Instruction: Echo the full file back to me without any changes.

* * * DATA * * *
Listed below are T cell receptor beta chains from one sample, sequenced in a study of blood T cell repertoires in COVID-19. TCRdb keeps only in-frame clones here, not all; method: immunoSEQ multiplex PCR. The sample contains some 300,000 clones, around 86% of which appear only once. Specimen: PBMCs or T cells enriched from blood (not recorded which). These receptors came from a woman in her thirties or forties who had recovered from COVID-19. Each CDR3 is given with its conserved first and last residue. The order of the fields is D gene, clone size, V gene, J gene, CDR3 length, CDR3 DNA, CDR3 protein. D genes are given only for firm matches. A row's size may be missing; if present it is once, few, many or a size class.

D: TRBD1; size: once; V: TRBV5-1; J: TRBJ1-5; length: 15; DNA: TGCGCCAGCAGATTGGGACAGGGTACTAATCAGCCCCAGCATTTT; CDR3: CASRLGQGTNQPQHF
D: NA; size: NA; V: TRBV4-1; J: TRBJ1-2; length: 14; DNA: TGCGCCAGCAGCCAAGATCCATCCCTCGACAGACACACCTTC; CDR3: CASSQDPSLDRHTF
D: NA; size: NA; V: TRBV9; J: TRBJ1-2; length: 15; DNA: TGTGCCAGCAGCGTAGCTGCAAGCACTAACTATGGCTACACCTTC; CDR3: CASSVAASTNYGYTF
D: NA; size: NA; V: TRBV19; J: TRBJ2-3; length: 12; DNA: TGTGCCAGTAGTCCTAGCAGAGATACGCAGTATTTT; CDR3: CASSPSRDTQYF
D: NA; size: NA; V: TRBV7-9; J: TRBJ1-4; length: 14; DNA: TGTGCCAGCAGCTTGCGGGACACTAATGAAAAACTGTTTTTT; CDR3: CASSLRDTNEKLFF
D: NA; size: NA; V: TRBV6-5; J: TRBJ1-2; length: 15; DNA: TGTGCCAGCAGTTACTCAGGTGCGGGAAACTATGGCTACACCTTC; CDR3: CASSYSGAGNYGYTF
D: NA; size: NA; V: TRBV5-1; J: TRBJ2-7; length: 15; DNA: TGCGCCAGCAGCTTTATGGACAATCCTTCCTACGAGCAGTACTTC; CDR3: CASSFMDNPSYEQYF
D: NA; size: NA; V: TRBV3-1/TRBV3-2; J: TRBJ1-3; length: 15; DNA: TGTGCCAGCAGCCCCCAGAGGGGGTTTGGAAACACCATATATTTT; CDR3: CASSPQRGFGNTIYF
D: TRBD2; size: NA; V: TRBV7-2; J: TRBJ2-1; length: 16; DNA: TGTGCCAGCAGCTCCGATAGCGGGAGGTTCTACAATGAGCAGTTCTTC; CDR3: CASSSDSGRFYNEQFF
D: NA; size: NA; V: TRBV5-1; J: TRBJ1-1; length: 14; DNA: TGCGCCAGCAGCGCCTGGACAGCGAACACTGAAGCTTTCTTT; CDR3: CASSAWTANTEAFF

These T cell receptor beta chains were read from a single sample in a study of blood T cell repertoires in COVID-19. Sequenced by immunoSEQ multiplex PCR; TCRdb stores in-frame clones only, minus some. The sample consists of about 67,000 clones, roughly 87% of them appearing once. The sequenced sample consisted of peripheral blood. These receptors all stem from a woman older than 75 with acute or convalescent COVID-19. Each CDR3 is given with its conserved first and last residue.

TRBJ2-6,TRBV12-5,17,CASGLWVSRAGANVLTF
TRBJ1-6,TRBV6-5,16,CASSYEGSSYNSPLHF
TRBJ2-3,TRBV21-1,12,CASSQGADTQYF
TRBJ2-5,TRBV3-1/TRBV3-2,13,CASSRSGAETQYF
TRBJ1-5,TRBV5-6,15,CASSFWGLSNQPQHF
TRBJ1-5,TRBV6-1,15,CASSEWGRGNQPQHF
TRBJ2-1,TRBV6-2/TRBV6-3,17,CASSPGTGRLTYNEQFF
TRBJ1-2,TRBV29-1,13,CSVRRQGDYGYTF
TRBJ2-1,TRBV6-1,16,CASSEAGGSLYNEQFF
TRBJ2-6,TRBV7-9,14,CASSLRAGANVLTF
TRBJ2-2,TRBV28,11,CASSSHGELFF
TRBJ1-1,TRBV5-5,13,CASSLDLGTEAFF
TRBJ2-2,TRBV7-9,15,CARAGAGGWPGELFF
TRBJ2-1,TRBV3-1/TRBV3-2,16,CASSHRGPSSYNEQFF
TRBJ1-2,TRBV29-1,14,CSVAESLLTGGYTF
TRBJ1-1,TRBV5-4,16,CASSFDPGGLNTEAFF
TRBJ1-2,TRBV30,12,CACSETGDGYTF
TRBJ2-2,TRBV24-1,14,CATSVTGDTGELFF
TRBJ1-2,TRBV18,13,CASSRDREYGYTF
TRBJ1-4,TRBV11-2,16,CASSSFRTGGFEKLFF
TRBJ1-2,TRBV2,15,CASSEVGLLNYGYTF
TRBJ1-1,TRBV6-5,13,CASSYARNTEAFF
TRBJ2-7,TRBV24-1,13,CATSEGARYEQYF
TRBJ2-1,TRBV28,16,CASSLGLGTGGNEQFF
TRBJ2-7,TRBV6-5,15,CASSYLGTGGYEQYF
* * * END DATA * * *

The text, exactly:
Listed below are T cell receptor beta chains from one sample, sequenced in a study of blood T cell repertoires in COVID-19. TCRdb keeps only in-frame clones here, not all; method: immunoSEQ multiplex PCR. The sample contains some 300,000 clones, around 86% of which appear only once. Specimen: PBMCs or T cells enriched from blood (not recorded which). These receptors came from a woman in her thirties or forties who had recovered from COVID-19. Each CDR3 is given with its conserved first and last residue. The order of the fields is D gene, clone size, V gene, J gene, CDR3 length, CDR3 DNA, CDR3 protein. D genes are given only for firm matches. A row's size may be missing; if present it is once, few, many or a size class.

D: TRBD1; size: once; V: TRBV5-1; J: TRBJ1-5; length: 15; DNA: TGCGCCAGCAGATTGGGACAGGGTACTAATCAGCCCCAGCATTTT; CDR3: CASRLGQGTNQPQHF
D: NA; size: NA; V: TRBV4-1; J: TRBJ1-2; length: 14; DNA: TGCGCCAGCAGCCAAGATCCATCCCTCGACAGACACACCTTC; CDR3: CASSQDPSLDRHTF
D: NA; size: NA; V: TRBV9; J: TRBJ1-2; length: 15; DNA: TGTGCCAGCAGCGTAGCTGCAAGCACTAACTATGGCTACACCTTC; CDR3: CASSVAASTNYGYTF
D: NA; size: NA; V: TRBV19; J: TRBJ2-3; length: 12; DNA: TGTGCCAGTAGTCCTAGCAGAGATACGCAGTATTTT; CDR3: CASSPSRDTQYF
D: NA; size: NA; V: TRBV7-9; J: TRBJ1-4; length: 14; DNA: TGTGCCAGCAGCTTGCGGGACACTAATGAAAAACTGTTTTTT; CDR3: CASSLRDTNEKLFF
D: NA; size: NA; V: TRBV6-5; J: TRBJ1-2; length: 15; DNA: TGTGCCAGCAGTTACTCAGGTGCGGGAAACTATGGCTACACCTTC; CDR3: CASSYSGAGNYGYTF
D: NA; size: NA; V: TRBV5-1; J: TRBJ2-7; length: 15; DNA: TGCGCCAGCAGCTTTATGGACAATCCTTCCTACGAGCAGTACTTC; CDR3: CASSFMDNPSYEQYF
D: NA; size: NA; V: TRBV3-1/TRBV3-2; J: TRBJ1-3; length: 15; DNA: TGTGCCAGCAGCCCCCAGAGGGGGTTTGGAAACACCATATATTTT; CDR3: CASSPQRGFGNTIYF
D: TRBD2; size: NA; V: TRBV7-2; J: TRBJ2-1; length: 16; DNA: TGTGCCAGCAGCTCCGATAGCGGGAGGTTCTACAATGAGCAGTTCTTC; CDR3: CASSSDSGRFYNEQFF
D: NA; size: NA; V: TRBV5-1; J: TRBJ1-1; length: 14; DNA: TGCGCCAGCAGCGCCTGGACAGCGAACACTGAAGCTTTCTTT; CDR3: CASSAWTANTEAFF

These T cell receptor beta chains were read from a single sample in a study of blood T cell repertoires in COVID-19. Sequenced by immunoSEQ multiplex PCR; TCRdb stores in-frame clones only, minus some. The sample consists of about 67,000 clones, roughly 87% of them appearing once. The sequenced sample consisted of peripheral blood. These receptors all stem from a woman older than 75 with acute or convalescent COVID-19. Each CDR3 is given with its conserved first and last residue.

TRBJ2-6,TRBV12-5,17,CASGLWVSRAGANVLTF
TRBJ1-6,TRBV6-5,16,CASSYEGSSYNSPLHF
TRBJ2-3,TRBV21-1,12,CASSQGADTQYF
TRBJ2-5,TRBV3-1/TRBV3-2,13,CASSRSGAETQYF
TRBJ1-5,TRBV5-6,15,CASSFWGLSNQPQHF
TRBJ1-5,TRBV6-1,15,CASSEWGRGNQPQHF
TRBJ2-1,TRBV6-2/TRBV6-3,17,CASSPGTGRLTYNEQFF
TRBJ1-2,TRBV29-1,13,CSVRRQGDYGYTF
TRBJ2-1,TRBV6-1,16,CASSEAGGSLYNEQFF
TRBJ2-6,TRBV7-9,14,CASSLRAGANVLTF
TRBJ2-2,TRBV28,11,CASSSHGELFF
TRBJ1-1,TRBV5-5,13,CASSLDLGTEAFF
TRBJ2-2,TRBV7-9,15,CARAGAGGWPGELFF
TRBJ2-1,TRBV3-1/TRBV3-2,16,CASSHRGPSSYNEQFF
TRBJ1-2,TRBV29-1,14,CSVAESLLTGGYTF
TRBJ1-1,TRBV5-4,16,CASSFDPGGLNTEAFF
TRBJ1-2,TRBV30,12,CACSETGDGYTF
TRBJ2-2,TRBV24-1,14,CATSVTGDTGELFF
TRBJ1-2,TRBV18,13,CASSRDREYGYTF
TRBJ1-4,TRBV11-2,16,CASSSFRTGGFEKLFF
TRBJ1-2,TRBV2,15,CASSEVGLLNYGYTF
TRBJ1-1,TRBV6-5,13,CASSYARNTEAFF
TRBJ2-7,TRBV24-1,13,CATSEGARYEQYF
TRBJ2-1,TRBV28,16,CASSLGLGTGGNEQFF
TRBJ2-7,TRBV6-5,15,CASSYLGTGGYEQYF